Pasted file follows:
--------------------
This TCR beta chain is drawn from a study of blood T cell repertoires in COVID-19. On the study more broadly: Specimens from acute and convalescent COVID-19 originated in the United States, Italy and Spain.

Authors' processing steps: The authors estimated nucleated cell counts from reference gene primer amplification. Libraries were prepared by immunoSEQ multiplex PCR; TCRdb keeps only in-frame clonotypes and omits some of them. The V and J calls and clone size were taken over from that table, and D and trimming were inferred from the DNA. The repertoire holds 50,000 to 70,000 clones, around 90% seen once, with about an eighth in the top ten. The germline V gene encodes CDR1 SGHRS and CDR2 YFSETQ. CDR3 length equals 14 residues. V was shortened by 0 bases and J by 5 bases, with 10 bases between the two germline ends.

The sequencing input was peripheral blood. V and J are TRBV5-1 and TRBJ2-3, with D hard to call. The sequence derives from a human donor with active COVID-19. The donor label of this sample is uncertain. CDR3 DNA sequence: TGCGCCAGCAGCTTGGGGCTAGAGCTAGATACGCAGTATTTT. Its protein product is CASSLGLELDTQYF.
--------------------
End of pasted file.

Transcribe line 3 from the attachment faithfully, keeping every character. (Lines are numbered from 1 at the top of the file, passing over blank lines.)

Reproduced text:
The sequencing input was peripheral blood. V and J are TRBV5-1 and TRBJ2-3, with D hard to call. The sequence derives from a human donor with active COVID-19. The donor label of this sample is uncertain. CDR3 DNA sequence: TGCGCCAGCAGCTTGGGGCTAGAGCTAGATACGCAGTATTTT. Its protein product is CASSLGLELDTQYF.